118 homes planned at old college site

looking to future ... Coun John McCabe at the Hebburn site.
looking to future ... Coun John McCabe at the Hebburn site.

MORE than 100 new homes are set to be built on a former college site as part of a multi-million-pound residential scheme.

Developer Bellway Homes (North East) plans to build 118 properties on land formerly occupied by South Tyneside College’s old Hebburn campus.

The Mill Lane college site closed three years ago and is now earmarked for demolition.

Town councillors have welcomed the scheme, saying it will provide an economic and social boost for Hebburn.

Creating up to 60 full-time jobs during the three-year construction period, developers say the housing scheme will require capital investment of £10m.

Coun John McCabe, vice-chairman of South Tyneside Council’s Hebburn community area forum, said: “We need quality housing in Hebburn, which is becoming a dormitory town rather than a major centre for industry.

“Nobody wanted to see the college close, but at least we are creating lots of new homes, which will have economic benefits for the area.”

In its planning submission to the council, Bellway says the scheme will see the creation of housing to accommodate 257 residents.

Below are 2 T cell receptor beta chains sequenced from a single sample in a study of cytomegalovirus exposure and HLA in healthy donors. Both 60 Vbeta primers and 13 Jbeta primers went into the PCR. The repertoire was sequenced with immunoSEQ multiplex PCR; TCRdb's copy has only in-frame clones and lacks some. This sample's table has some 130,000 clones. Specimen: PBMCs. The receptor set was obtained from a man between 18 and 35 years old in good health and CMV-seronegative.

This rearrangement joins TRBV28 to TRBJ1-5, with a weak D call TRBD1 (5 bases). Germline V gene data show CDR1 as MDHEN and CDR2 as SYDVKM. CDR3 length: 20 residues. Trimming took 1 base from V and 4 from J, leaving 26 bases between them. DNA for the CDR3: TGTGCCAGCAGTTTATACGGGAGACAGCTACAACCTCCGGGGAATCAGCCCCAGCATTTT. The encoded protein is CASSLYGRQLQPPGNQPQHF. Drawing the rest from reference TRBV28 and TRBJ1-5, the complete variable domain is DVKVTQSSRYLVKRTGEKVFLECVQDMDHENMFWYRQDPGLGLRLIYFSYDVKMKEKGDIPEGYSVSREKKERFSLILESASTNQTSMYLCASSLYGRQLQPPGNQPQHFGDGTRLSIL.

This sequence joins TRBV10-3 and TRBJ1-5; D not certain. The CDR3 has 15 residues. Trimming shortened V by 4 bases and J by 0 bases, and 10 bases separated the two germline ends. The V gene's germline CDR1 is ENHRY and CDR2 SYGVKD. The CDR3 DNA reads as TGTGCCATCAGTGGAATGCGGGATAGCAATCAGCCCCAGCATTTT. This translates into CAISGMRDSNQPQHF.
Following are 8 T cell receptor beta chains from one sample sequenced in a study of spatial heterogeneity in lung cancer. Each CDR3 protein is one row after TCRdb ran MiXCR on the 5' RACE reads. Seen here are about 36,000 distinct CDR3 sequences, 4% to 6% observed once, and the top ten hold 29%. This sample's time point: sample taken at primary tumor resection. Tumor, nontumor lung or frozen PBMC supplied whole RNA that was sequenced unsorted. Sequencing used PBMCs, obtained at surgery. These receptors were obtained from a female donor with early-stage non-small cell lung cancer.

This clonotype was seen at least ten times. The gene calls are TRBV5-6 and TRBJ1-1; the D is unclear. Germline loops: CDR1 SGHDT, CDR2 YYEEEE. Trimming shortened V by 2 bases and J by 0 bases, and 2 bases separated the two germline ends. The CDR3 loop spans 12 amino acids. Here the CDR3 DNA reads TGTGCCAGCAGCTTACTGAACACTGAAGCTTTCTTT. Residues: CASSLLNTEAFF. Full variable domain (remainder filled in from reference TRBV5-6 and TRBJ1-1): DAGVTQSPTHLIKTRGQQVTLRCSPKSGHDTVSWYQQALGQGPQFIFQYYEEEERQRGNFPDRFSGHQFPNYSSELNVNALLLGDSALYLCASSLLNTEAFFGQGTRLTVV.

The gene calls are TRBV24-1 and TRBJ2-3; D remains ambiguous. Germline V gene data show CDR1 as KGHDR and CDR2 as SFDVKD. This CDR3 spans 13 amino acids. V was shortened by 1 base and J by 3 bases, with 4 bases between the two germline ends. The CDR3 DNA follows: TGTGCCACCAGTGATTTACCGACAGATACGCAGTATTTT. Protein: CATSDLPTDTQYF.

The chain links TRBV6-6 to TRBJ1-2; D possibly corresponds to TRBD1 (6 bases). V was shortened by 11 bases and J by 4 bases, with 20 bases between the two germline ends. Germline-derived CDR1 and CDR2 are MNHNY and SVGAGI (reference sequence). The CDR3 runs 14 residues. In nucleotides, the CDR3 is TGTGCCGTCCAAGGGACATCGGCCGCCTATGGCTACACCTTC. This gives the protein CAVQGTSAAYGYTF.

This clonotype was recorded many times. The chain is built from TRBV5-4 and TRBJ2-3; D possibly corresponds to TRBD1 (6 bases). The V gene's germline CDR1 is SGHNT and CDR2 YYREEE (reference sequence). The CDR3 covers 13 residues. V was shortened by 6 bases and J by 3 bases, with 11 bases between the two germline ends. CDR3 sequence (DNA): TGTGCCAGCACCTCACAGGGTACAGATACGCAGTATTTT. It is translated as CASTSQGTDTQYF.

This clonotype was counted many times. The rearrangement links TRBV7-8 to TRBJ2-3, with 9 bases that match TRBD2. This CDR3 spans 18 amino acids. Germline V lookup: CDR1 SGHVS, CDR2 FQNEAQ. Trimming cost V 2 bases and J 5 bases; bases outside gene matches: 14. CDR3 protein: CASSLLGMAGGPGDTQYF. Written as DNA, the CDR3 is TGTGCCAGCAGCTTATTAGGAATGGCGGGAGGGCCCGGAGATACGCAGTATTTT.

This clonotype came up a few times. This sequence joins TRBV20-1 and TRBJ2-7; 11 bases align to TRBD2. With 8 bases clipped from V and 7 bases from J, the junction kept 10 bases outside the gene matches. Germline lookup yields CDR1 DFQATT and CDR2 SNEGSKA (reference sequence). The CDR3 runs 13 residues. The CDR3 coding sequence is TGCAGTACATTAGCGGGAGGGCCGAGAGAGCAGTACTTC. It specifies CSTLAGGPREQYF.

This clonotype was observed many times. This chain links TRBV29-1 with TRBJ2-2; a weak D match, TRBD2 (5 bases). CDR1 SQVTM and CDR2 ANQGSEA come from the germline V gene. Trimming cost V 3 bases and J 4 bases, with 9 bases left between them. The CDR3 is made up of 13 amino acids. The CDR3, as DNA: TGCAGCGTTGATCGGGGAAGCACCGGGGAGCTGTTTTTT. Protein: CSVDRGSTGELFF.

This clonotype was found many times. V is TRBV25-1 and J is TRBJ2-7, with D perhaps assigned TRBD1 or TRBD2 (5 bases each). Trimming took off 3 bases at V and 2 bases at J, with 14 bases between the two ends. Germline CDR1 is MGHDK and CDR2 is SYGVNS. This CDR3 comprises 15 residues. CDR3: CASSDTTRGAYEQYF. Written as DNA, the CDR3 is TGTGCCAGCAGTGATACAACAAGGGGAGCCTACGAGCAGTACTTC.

The application states: “Not only does the provision of new housing assist the council in meeting its housing targets, which are designed to match economic growth, there are also direct economic impacts associated with the redevelopment of this site.”

Bellway also estimates that residents of the new homes will have between £3.6m and £4.2m annual spending power.

Money from the sale of the site will provide funding for South Tyneside College’s future provision of further education in the borough, it adds.

The Hebburn campus closed in the summer of 2011, leading to the transfer of hundreds of students there to the college’s South Shields site, in St George’s Avenue, Westoe.

The 60-year-old education complex, formerly known as Hebburn Technical College, was closed because it was outdated and required annual maintenance costing £500,000.

Since its closure, the complex has been used for training by both Northumbria Police and Tyne and Wear Fire and Rescue Service.

However, Hebburn councillors have raised concerns about vandalism and the state of the complex.

In April this year, college officials confirmed the sale of the Hebburn site to a developer.

The housing on the vacant college site would complement new residential developments at Monkton Fell and near the old Reyrolle factory site, both in Hebburn, bringing the total number of new homes constructed in the town to about 1,500 over the next year or two.

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